In the past couple of years, asparagus and green beans have occasionally appeared on my father’s table.

  2. I teach a non-majors college biology course and, in the second semester, we focus on human biology. The nutrition unit is my personal favorite; it’s when I force students to admit (via a “nutrition diary”) that they don’t eat fruits or veggies, either. This year, I had them read an article that summed up healthy eating with this simple mantra: “Eat food. Not too much. Mostly plants.” (By “Eat food”, the author was specifying that anything we put in our mouths should be recognizable by our great-grandparents as food; the other test is that it have no more than 5 ingredients, all of which can be pronounced by the average human).

    Laurie, I envy you your produce choices and cooking know-how. After reading Barbara Kingsolver’s “Animal, Vegetable, Miracle”, I’m working on eating more seasonally and locally. Fortunately, I’ve been emphasizing the plant kingdom for quite a while; now I just need to learn more quick and easy ways to prepare new things. Oh — without the red peppers, though; they don’t like me very much.

    Maybe we could add a “favorite recipes” forum to the VBC? Because I’d love to hear about the polenta with gorgonzola and pecans . . .

  3. AV Miracle is dangerous. This year I planted half a package of kale in January, thinking that since I live in north Florida, I’d have about four months of kale before it bolted and I had to turn the rows over. It’s July, I’m really tired of kale, I have frozen kale filling odd corners in my freezer, and it still hasn’t bolted. No matter what I do, it keeps producing. Nothing eats it, including my neighbors. Nothing discourages it. I can’t just destroy it. Sigh. We have truck farmers who set up their tailgate produce displays in vacant lots, so I usually come home with bags of things I never planned on, but even seeing what farmers are charging for kale doesn’t help.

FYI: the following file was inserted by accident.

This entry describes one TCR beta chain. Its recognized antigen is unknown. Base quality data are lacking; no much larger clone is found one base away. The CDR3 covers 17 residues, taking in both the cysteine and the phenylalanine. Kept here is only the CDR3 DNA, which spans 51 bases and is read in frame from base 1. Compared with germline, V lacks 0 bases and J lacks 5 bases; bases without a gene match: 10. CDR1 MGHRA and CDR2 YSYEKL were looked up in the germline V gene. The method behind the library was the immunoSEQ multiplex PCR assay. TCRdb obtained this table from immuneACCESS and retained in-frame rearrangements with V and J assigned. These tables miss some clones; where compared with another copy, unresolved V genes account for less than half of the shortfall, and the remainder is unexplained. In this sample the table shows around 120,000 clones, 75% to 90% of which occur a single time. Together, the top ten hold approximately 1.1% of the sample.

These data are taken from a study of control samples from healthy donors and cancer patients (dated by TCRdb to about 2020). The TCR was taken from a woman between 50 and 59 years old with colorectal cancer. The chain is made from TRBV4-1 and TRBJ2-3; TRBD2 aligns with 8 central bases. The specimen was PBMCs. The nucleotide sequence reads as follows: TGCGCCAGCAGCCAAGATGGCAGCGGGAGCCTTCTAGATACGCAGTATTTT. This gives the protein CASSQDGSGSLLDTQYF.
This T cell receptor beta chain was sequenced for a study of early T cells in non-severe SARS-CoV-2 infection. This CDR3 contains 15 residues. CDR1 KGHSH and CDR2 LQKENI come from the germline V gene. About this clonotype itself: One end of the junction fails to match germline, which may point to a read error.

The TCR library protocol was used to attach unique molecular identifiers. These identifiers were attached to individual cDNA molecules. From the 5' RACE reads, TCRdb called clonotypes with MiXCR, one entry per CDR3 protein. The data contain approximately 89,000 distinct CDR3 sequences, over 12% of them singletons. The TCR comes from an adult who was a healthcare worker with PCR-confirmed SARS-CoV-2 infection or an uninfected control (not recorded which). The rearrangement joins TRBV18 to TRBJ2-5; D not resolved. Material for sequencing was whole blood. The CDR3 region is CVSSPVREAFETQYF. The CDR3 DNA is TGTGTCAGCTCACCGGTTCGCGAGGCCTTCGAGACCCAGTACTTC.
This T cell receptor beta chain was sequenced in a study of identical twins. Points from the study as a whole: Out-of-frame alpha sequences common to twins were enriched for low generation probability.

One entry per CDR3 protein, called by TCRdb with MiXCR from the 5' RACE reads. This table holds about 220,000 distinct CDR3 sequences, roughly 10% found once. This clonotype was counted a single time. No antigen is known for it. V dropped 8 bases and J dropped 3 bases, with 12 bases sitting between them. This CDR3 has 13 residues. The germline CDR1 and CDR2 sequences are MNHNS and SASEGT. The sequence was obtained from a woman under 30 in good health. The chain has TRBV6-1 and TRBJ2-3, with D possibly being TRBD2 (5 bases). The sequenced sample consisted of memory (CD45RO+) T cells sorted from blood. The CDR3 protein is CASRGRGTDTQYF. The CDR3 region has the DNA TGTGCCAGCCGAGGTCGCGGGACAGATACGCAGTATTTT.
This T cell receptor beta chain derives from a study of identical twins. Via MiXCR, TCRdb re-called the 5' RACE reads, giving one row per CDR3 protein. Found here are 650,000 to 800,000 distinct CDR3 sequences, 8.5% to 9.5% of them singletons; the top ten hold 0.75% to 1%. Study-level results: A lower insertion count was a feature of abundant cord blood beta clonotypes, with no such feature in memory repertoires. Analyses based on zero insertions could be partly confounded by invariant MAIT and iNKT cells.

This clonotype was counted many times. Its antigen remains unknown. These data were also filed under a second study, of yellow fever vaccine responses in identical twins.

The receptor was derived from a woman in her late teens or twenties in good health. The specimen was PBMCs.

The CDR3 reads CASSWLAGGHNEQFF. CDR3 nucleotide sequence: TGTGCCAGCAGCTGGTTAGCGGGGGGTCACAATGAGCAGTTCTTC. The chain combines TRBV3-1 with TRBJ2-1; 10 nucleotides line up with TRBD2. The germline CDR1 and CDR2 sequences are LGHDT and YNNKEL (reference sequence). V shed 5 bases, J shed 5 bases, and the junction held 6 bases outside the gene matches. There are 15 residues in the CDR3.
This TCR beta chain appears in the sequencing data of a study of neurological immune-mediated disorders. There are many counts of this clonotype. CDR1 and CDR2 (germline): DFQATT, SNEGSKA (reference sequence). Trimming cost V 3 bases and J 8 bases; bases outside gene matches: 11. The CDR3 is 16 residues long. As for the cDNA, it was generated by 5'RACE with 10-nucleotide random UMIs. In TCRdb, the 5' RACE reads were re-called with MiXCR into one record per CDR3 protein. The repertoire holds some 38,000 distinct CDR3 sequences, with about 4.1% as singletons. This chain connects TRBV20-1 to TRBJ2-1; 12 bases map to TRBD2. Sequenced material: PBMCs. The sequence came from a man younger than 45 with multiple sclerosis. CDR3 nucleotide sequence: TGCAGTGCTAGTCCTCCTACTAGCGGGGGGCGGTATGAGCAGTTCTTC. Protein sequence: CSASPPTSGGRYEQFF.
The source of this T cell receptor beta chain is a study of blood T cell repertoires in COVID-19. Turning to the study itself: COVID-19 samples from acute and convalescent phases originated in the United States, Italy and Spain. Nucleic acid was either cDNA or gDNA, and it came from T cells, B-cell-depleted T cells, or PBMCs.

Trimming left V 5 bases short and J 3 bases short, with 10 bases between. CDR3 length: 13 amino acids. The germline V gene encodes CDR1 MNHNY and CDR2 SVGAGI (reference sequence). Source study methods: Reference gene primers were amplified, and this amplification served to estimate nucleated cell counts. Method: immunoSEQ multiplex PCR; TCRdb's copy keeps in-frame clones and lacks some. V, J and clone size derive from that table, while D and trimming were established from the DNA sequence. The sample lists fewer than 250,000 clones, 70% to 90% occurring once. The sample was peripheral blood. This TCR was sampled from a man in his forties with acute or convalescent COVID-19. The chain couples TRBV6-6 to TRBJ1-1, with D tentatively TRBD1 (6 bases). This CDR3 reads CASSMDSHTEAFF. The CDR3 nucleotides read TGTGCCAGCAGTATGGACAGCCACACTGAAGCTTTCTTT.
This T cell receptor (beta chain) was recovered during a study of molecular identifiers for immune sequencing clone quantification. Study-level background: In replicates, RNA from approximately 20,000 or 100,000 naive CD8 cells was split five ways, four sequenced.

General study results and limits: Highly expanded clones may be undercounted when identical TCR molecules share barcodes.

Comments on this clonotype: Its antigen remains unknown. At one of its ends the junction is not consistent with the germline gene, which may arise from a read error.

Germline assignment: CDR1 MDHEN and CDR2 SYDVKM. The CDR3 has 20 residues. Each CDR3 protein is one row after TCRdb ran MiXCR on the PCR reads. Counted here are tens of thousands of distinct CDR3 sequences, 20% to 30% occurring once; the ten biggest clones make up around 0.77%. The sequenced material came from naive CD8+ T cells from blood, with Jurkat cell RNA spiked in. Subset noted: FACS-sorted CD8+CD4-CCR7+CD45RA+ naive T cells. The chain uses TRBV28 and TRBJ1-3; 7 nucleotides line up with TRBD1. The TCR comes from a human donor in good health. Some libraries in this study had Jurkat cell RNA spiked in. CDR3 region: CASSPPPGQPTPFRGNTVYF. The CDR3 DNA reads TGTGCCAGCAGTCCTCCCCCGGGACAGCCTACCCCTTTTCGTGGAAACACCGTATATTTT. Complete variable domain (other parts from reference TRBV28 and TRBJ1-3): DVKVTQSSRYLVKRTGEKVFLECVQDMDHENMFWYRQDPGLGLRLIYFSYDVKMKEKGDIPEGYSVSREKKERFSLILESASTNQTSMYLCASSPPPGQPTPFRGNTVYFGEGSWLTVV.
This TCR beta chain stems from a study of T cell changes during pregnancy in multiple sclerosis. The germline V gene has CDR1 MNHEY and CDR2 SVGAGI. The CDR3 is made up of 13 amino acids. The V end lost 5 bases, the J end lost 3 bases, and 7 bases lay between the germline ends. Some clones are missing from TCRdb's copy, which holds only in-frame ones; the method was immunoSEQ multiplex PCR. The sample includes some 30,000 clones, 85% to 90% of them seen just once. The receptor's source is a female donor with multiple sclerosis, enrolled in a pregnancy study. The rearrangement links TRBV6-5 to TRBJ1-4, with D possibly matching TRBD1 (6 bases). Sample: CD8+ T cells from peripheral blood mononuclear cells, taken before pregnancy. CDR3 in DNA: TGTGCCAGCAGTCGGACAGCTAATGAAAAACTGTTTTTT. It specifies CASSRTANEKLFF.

4. corgimom says:

    Food foul! “remind me one day” sort of delay does not work after you bandy about terms such as “gorgonzola,” “pecans” and “polenta,” just fyi. Our home is also full of veggies and fruits and I’m happy that my 2.5-year-old can request tofu with hummus for dinner knowing that we have plenty of each in the fridge. I do not function well on any level without lots of fresh plants in my diet.
    Will try not to envy your farmer’s markets…

  5. Hey, corgimom! Hope all is well in the Land of Enchantment. I second the motion about the “remind me one day.” Teasing is one thing; torture, quite another.

    Good for you on the tofu and hummus front. I have to admit that I was much worse food-wise when my daughter was that age. I redeemed myself, though, by turning steamed broccoli and brown rice into a major dinner fave when it was just the two of us. I’d make up a huge batch (well seasoned with butter, I’m afraid), grab two spoons, set the bowl up on one of her kiddie chairs, and we’d go at it — sitting on the floor and chatting, and strategically positioning ourselves to be able to nab the last bite.